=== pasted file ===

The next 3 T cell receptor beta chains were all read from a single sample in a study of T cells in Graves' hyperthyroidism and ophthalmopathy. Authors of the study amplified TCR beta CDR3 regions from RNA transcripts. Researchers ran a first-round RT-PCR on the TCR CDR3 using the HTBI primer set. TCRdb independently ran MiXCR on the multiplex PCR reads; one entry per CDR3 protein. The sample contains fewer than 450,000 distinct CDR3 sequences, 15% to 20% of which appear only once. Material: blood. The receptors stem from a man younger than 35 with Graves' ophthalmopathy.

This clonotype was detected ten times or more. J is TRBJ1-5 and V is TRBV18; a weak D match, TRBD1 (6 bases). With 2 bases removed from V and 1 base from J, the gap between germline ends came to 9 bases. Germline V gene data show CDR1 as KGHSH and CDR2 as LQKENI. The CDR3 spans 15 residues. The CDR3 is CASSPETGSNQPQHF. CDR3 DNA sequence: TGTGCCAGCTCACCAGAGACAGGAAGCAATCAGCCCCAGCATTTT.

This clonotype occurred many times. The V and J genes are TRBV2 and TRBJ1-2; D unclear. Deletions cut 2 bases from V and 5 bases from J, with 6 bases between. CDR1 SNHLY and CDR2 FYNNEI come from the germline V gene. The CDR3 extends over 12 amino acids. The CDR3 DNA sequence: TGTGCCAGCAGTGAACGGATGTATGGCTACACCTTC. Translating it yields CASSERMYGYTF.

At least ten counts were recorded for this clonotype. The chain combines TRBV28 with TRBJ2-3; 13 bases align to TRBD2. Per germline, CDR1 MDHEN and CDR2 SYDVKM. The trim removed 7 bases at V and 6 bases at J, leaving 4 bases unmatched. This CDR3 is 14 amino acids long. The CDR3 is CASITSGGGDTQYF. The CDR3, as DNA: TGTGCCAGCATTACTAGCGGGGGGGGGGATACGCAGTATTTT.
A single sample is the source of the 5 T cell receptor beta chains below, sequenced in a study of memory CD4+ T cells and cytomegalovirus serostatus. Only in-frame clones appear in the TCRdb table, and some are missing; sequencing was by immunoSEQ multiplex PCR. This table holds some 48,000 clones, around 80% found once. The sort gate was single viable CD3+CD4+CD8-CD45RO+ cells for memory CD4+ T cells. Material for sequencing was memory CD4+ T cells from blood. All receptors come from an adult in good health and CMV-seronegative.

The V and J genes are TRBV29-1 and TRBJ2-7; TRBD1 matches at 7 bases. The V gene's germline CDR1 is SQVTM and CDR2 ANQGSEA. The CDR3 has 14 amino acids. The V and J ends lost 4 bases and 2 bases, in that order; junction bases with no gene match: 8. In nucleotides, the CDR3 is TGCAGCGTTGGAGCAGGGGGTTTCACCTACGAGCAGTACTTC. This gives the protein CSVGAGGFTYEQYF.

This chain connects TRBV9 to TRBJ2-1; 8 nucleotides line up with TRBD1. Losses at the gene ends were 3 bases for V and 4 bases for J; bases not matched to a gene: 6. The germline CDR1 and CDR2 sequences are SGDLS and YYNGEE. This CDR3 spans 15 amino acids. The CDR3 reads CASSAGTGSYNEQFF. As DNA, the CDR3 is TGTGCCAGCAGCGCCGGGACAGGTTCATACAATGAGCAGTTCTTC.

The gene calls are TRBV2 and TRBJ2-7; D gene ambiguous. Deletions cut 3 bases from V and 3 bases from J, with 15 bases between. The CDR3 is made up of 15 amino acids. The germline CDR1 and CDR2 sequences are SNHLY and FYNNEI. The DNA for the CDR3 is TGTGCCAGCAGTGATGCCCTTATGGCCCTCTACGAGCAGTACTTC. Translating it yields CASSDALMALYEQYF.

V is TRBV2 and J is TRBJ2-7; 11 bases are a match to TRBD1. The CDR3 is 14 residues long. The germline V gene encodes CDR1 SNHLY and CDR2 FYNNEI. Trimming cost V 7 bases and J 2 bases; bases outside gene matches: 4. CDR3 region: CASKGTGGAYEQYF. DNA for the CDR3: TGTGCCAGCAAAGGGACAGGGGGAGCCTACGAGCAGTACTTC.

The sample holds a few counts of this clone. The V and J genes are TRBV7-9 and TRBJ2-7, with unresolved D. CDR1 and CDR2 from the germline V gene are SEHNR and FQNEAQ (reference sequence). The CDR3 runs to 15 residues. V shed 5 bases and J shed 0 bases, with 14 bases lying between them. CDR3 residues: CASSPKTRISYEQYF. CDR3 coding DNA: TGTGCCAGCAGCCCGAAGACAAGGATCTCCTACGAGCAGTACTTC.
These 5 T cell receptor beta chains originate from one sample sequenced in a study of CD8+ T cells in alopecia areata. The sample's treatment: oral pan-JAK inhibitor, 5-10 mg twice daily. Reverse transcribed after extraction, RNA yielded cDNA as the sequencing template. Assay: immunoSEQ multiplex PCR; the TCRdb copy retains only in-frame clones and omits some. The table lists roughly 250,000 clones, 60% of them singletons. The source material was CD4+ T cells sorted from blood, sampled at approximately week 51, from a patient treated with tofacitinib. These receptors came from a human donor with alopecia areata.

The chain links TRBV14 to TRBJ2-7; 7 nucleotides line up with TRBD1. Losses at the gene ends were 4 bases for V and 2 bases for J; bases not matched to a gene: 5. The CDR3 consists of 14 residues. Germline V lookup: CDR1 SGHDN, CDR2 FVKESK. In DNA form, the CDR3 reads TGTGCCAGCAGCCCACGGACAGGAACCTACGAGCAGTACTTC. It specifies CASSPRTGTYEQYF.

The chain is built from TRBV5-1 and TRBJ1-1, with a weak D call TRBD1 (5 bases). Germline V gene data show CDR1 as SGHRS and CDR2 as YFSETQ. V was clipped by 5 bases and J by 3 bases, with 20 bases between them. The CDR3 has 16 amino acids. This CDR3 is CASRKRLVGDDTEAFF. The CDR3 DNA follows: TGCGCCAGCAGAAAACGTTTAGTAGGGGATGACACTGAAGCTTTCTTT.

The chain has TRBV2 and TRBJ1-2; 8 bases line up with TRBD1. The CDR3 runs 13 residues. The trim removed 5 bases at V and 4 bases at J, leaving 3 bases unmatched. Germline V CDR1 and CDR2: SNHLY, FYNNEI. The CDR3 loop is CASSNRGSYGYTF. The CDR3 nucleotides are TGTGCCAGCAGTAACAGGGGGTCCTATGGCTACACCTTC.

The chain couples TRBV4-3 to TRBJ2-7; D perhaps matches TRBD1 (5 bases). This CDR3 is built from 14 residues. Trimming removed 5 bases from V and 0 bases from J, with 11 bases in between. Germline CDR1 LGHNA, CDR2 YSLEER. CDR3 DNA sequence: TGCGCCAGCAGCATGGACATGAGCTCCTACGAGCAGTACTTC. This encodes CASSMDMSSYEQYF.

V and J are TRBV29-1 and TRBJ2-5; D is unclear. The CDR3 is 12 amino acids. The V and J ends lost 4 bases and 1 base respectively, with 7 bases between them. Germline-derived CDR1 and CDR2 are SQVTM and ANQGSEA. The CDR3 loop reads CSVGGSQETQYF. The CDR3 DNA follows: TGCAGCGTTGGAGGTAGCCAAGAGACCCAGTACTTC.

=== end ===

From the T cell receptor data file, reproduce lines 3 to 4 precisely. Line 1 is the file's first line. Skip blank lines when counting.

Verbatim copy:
This clonotype occurred many times. The V and J genes are TRBV2 and TRBJ1-2; D unclear. Deletions cut 2 bases from V and 5 bases from J, with 6 bases between. CDR1 SNHLY and CDR2 FYNNEI come from the germline V gene. The CDR3 extends over 12 amino acids. The CDR3 DNA sequence: TGTGCCAGCAGTGAACGGATGTATGGCTACACCTTC. Translating it yields CASSERMYGYTF.

At least ten counts were recorded for this clonotype. The chain combines TRBV28 with TRBJ2-3; 13 bases align to TRBD2. Per germline, CDR1 MDHEN and CDR2 SYDVKM. The trim removed 7 bases at V and 6 bases at J, leaving 4 bases unmatched. This CDR3 is 14 amino acids long. The CDR3 is CASITSGGGDTQYF. The CDR3, as DNA: TGTGCCAGCATTACTAGCGGGGGGGGGGATACGCAGTATTTT.